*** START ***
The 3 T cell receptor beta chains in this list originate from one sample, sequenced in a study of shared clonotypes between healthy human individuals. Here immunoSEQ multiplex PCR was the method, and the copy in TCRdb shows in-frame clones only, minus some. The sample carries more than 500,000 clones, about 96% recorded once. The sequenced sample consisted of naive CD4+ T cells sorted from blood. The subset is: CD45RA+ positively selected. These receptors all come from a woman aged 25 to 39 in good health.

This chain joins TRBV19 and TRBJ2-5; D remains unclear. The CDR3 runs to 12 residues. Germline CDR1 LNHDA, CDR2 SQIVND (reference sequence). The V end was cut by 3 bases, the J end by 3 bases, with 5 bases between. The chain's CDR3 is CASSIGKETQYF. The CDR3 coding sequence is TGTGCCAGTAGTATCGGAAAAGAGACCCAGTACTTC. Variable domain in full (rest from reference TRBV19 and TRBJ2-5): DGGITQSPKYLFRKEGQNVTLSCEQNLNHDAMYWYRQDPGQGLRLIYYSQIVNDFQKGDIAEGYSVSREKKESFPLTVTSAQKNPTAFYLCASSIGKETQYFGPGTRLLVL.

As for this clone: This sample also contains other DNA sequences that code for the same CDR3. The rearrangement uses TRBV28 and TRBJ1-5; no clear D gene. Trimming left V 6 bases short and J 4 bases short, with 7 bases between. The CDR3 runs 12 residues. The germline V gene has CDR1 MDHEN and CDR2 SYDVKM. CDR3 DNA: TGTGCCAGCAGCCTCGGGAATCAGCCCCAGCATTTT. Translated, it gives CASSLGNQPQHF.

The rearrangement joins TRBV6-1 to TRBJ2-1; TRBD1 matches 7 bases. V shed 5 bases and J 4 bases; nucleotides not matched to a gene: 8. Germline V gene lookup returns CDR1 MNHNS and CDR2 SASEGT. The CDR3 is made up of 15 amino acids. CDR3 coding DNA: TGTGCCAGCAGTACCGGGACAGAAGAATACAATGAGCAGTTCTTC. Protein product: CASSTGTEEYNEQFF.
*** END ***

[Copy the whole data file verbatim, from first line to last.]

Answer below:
The 3 T cell receptor beta chains in this list originate from one sample, sequenced in a study of shared clonotypes between healthy human individuals. Here immunoSEQ multiplex PCR was the method, and the copy in TCRdb shows in-frame clones only, minus some. The sample carries more than 500,000 clones, about 96% recorded once. The sequenced sample consisted of naive CD4+ T cells sorted from blood. The subset is: CD45RA+ positively selected. These receptors all come from a woman aged 25 to 39 in good health.

This chain joins TRBV19 and TRBJ2-5; D remains unclear. The CDR3 runs to 12 residues. Germline CDR1 LNHDA, CDR2 SQIVND (reference sequence). The V end was cut by 3 bases, the J end by 3 bases, with 5 bases between. The chain's CDR3 is CASSIGKETQYF. The CDR3 coding sequence is TGTGCCAGTAGTATCGGAAAAGAGACCCAGTACTTC. Variable domain in full (rest from reference TRBV19 and TRBJ2-5): DGGITQSPKYLFRKEGQNVTLSCEQNLNHDAMYWYRQDPGQGLRLIYYSQIVNDFQKGDIAEGYSVSREKKESFPLTVTSAQKNPTAFYLCASSIGKETQYFGPGTRLLVL.

As for this clone: This sample also contains other DNA sequences that code for the same CDR3. The rearrangement uses TRBV28 and TRBJ1-5; no clear D gene. Trimming left V 6 bases short and J 4 bases short, with 7 bases between. The CDR3 runs 12 residues. The germline V gene has CDR1 MDHEN and CDR2 SYDVKM. CDR3 DNA: TGTGCCAGCAGCCTCGGGAATCAGCCCCAGCATTTT. Translated, it gives CASSLGNQPQHF.

The rearrangement joins TRBV6-1 to TRBJ2-1; TRBD1 matches 7 bases. V shed 5 bases and J 4 bases; nucleotides not matched to a gene: 8. Germline V gene lookup returns CDR1 MNHNS and CDR2 SASEGT. The CDR3 is made up of 15 amino acids. CDR3 coding DNA: TGTGCCAGCAGTACCGGGACAGAAGAATACAATGAGCAGTTCTTC. Protein product: CASSTGTEEYNEQFF.